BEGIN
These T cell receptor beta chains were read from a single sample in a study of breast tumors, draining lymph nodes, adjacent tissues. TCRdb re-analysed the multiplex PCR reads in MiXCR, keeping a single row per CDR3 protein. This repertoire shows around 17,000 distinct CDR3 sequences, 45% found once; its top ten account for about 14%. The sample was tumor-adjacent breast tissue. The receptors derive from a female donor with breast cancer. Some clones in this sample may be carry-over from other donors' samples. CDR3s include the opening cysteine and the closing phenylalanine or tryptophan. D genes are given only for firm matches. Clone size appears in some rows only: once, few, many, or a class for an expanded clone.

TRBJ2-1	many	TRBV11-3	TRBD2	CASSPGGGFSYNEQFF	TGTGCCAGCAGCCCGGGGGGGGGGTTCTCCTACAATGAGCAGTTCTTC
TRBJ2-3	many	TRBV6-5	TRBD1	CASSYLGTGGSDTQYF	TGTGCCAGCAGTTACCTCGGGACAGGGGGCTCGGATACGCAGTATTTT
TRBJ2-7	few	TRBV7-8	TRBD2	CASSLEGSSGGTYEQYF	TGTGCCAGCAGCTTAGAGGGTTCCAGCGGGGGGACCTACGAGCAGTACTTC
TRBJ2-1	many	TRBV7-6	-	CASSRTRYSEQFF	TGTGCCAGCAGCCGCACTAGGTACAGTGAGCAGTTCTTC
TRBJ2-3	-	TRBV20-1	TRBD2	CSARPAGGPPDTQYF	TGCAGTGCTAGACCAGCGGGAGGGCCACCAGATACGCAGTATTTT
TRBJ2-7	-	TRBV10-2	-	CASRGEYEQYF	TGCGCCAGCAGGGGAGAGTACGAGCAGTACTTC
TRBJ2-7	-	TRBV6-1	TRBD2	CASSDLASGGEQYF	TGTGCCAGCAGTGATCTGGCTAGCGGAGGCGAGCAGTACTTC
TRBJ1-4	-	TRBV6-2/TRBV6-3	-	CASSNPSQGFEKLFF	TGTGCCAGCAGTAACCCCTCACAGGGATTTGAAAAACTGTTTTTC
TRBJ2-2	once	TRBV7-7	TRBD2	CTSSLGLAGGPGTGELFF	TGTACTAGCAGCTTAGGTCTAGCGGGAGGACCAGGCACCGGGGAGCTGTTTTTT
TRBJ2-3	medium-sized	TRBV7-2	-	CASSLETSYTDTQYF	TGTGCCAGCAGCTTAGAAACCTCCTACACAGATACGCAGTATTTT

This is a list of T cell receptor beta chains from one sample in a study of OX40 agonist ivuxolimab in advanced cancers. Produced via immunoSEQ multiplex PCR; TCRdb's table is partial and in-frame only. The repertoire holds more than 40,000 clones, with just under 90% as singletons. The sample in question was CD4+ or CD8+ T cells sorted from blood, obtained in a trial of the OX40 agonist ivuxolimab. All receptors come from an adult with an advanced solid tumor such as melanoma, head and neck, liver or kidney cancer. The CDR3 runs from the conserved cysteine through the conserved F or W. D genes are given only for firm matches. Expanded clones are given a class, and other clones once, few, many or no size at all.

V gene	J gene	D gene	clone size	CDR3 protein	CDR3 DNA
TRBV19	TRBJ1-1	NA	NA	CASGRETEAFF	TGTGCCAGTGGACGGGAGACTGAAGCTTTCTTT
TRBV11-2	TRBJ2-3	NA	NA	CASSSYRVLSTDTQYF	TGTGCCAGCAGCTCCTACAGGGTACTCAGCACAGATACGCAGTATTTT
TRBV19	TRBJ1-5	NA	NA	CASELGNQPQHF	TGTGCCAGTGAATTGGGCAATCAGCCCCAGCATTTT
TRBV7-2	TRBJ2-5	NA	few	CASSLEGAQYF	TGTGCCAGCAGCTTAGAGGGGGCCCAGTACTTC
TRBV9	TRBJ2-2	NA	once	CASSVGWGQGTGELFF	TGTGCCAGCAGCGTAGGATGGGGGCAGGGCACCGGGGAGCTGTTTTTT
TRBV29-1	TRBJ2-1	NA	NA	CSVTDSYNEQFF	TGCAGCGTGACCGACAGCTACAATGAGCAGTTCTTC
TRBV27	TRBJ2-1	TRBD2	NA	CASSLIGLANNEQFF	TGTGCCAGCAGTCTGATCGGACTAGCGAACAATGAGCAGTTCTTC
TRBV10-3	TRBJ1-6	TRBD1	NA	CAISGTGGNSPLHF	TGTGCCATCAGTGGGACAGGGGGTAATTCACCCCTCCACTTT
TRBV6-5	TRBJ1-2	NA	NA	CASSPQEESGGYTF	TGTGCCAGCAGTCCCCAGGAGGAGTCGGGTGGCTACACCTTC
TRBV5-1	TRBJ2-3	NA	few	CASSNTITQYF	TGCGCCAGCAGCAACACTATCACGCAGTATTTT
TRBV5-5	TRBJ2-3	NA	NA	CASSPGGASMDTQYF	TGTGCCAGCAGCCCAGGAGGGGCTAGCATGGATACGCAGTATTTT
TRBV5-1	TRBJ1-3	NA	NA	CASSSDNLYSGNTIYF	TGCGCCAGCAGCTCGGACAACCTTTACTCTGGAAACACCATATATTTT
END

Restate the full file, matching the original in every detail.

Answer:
These T cell receptor beta chains were read from a single sample in a study of breast tumors, draining lymph nodes, adjacent tissues. TCRdb re-analysed the multiplex PCR reads in MiXCR, keeping a single row per CDR3 protein. This repertoire shows around 17,000 distinct CDR3 sequences, 45% found once; its top ten account for about 14%. The sample was tumor-adjacent breast tissue. The receptors derive from a female donor with breast cancer. Some clones in this sample may be carry-over from other donors' samples. CDR3s include the opening cysteine and the closing phenylalanine or tryptophan. D genes are given only for firm matches. Clone size appears in some rows only: once, few, many, or a class for an expanded clone.

TRBJ2-1	many	TRBV11-3	TRBD2	CASSPGGGFSYNEQFF	TGTGCCAGCAGCCCGGGGGGGGGGTTCTCCTACAATGAGCAGTTCTTC
TRBJ2-3	many	TRBV6-5	TRBD1	CASSYLGTGGSDTQYF	TGTGCCAGCAGTTACCTCGGGACAGGGGGCTCGGATACGCAGTATTTT
TRBJ2-7	few	TRBV7-8	TRBD2	CASSLEGSSGGTYEQYF	TGTGCCAGCAGCTTAGAGGGTTCCAGCGGGGGGACCTACGAGCAGTACTTC
TRBJ2-1	many	TRBV7-6	-	CASSRTRYSEQFF	TGTGCCAGCAGCCGCACTAGGTACAGTGAGCAGTTCTTC
TRBJ2-3	-	TRBV20-1	TRBD2	CSARPAGGPPDTQYF	TGCAGTGCTAGACCAGCGGGAGGGCCACCAGATACGCAGTATTTT
TRBJ2-7	-	TRBV10-2	-	CASRGEYEQYF	TGCGCCAGCAGGGGAGAGTACGAGCAGTACTTC
TRBJ2-7	-	TRBV6-1	TRBD2	CASSDLASGGEQYF	TGTGCCAGCAGTGATCTGGCTAGCGGAGGCGAGCAGTACTTC
TRBJ1-4	-	TRBV6-2/TRBV6-3	-	CASSNPSQGFEKLFF	TGTGCCAGCAGTAACCCCTCACAGGGATTTGAAAAACTGTTTTTC
TRBJ2-2	once	TRBV7-7	TRBD2	CTSSLGLAGGPGTGELFF	TGTACTAGCAGCTTAGGTCTAGCGGGAGGACCAGGCACCGGGGAGCTGTTTTTT
TRBJ2-3	medium-sized	TRBV7-2	-	CASSLETSYTDTQYF	TGTGCCAGCAGCTTAGAAACCTCCTACACAGATACGCAGTATTTT

This is a list of T cell receptor beta chains from one sample in a study of OX40 agonist ivuxolimab in advanced cancers. Produced via immunoSEQ multiplex PCR; TCRdb's table is partial and in-frame only. The repertoire holds more than 40,000 clones, with just under 90% as singletons. The sample in question was CD4+ or CD8+ T cells sorted from blood, obtained in a trial of the OX40 agonist ivuxolimab. All receptors come from an adult with an advanced solid tumor such as melanoma, head and neck, liver or kidney cancer. The CDR3 runs from the conserved cysteine through the conserved F or W. D genes are given only for firm matches. Expanded clones are given a class, and other clones once, few, many or no size at all.

V gene	J gene	D gene	clone size	CDR3 protein	CDR3 DNA
TRBV19	TRBJ1-1	NA	NA	CASGRETEAFF	TGTGCCAGTGGACGGGAGACTGAAGCTTTCTTT
TRBV11-2	TRBJ2-3	NA	NA	CASSSYRVLSTDTQYF	TGTGCCAGCAGCTCCTACAGGGTACTCAGCACAGATACGCAGTATTTT
TRBV19	TRBJ1-5	NA	NA	CASELGNQPQHF	TGTGCCAGTGAATTGGGCAATCAGCCCCAGCATTTT
TRBV7-2	TRBJ2-5	NA	few	CASSLEGAQYF	TGTGCCAGCAGCTTAGAGGGGGCCCAGTACTTC
TRBV9	TRBJ2-2	NA	once	CASSVGWGQGTGELFF	TGTGCCAGCAGCGTAGGATGGGGGCAGGGCACCGGGGAGCTGTTTTTT
TRBV29-1	TRBJ2-1	NA	NA	CSVTDSYNEQFF	TGCAGCGTGACCGACAGCTACAATGAGCAGTTCTTC
TRBV27	TRBJ2-1	TRBD2	NA	CASSLIGLANNEQFF	TGTGCCAGCAGTCTGATCGGACTAGCGAACAATGAGCAGTTCTTC
TRBV10-3	TRBJ1-6	TRBD1	NA	CAISGTGGNSPLHF	TGTGCCATCAGTGGGACAGGGGGTAATTCACCCCTCCACTTT
TRBV6-5	TRBJ1-2	NA	NA	CASSPQEESGGYTF	TGTGCCAGCAGTCCCCAGGAGGAGTCGGGTGGCTACACCTTC
TRBV5-1	TRBJ2-3	NA	few	CASSNTITQYF	TGCGCCAGCAGCAACACTATCACGCAGTATTTT
TRBV5-5	TRBJ2-3	NA	NA	CASSPGGASMDTQYF	TGTGCCAGCAGCCCAGGAGGGGCTAGCATGGATACGCAGTATTTT
TRBV5-1	TRBJ1-3	NA	NA	CASSSDNLYSGNTIYF	TGCGCCAGCAGCTCGGACAACCTTTACTCTGGAAACACCATATATTTT